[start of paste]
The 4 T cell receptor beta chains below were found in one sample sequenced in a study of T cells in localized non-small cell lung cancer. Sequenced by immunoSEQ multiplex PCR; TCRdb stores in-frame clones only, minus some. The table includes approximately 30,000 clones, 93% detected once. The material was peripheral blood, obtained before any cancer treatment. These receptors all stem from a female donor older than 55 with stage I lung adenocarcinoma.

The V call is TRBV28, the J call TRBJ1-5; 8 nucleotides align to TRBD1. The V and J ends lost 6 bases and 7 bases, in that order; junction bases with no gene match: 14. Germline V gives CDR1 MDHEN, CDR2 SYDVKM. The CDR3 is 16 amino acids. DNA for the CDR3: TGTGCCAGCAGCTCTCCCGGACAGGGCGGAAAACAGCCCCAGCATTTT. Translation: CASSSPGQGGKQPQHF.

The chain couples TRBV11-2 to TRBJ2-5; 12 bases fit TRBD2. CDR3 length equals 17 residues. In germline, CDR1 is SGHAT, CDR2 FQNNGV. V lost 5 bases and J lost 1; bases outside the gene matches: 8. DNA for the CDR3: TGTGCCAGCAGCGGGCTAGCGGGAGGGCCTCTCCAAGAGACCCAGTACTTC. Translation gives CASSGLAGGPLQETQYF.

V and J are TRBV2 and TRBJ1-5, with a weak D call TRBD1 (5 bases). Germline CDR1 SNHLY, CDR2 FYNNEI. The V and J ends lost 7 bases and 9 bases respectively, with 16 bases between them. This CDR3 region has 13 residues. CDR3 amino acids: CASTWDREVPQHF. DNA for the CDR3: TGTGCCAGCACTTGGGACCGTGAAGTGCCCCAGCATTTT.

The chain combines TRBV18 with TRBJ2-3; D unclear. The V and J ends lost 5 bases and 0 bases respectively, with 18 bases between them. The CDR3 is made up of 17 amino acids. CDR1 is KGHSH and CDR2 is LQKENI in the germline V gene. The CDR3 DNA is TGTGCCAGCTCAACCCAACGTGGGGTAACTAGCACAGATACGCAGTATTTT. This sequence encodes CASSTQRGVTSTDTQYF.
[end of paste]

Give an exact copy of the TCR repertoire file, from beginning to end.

The 4 T cell receptor beta chains below were found in one sample sequenced in a study of T cells in localized non-small cell lung cancer. Sequenced by immunoSEQ multiplex PCR; TCRdb stores in-frame clones only, minus some. The table includes approximately 30,000 clones, 93% detected once. The material was peripheral blood, obtained before any cancer treatment. These receptors all stem from a female donor older than 55 with stage I lung adenocarcinoma.

The V call is TRBV28, the J call TRBJ1-5; 8 nucleotides align to TRBD1. The V and J ends lost 6 bases and 7 bases, in that order; junction bases with no gene match: 14. Germline V gives CDR1 MDHEN, CDR2 SYDVKM. The CDR3 is 16 amino acids. DNA for the CDR3: TGTGCCAGCAGCTCTCCCGGACAGGGCGGAAAACAGCCCCAGCATTTT. Translation: CASSSPGQGGKQPQHF.

The chain couples TRBV11-2 to TRBJ2-5; 12 bases fit TRBD2. CDR3 length equals 17 residues. In germline, CDR1 is SGHAT, CDR2 FQNNGV. V lost 5 bases and J lost 1; bases outside the gene matches: 8. DNA for the CDR3: TGTGCCAGCAGCGGGCTAGCGGGAGGGCCTCTCCAAGAGACCCAGTACTTC. Translation gives CASSGLAGGPLQETQYF.

V and J are TRBV2 and TRBJ1-5, with a weak D call TRBD1 (5 bases). Germline CDR1 SNHLY, CDR2 FYNNEI. The V and J ends lost 7 bases and 9 bases respectively, with 16 bases between them. This CDR3 region has 13 residues. CDR3 amino acids: CASTWDREVPQHF. DNA for the CDR3: TGTGCCAGCACTTGGGACCGTGAAGTGCCCCAGCATTTT.

The chain combines TRBV18 with TRBJ2-3; D unclear. The V and J ends lost 5 bases and 0 bases respectively, with 18 bases between them. The CDR3 is made up of 17 amino acids. CDR1 is KGHSH and CDR2 is LQKENI in the germline V gene. The CDR3 DNA is TGTGCCAGCTCAACCCAACGTGGGGTAACTAGCACAGATACGCAGTATTTT. This sequence encodes CASSTQRGVTSTDTQYF.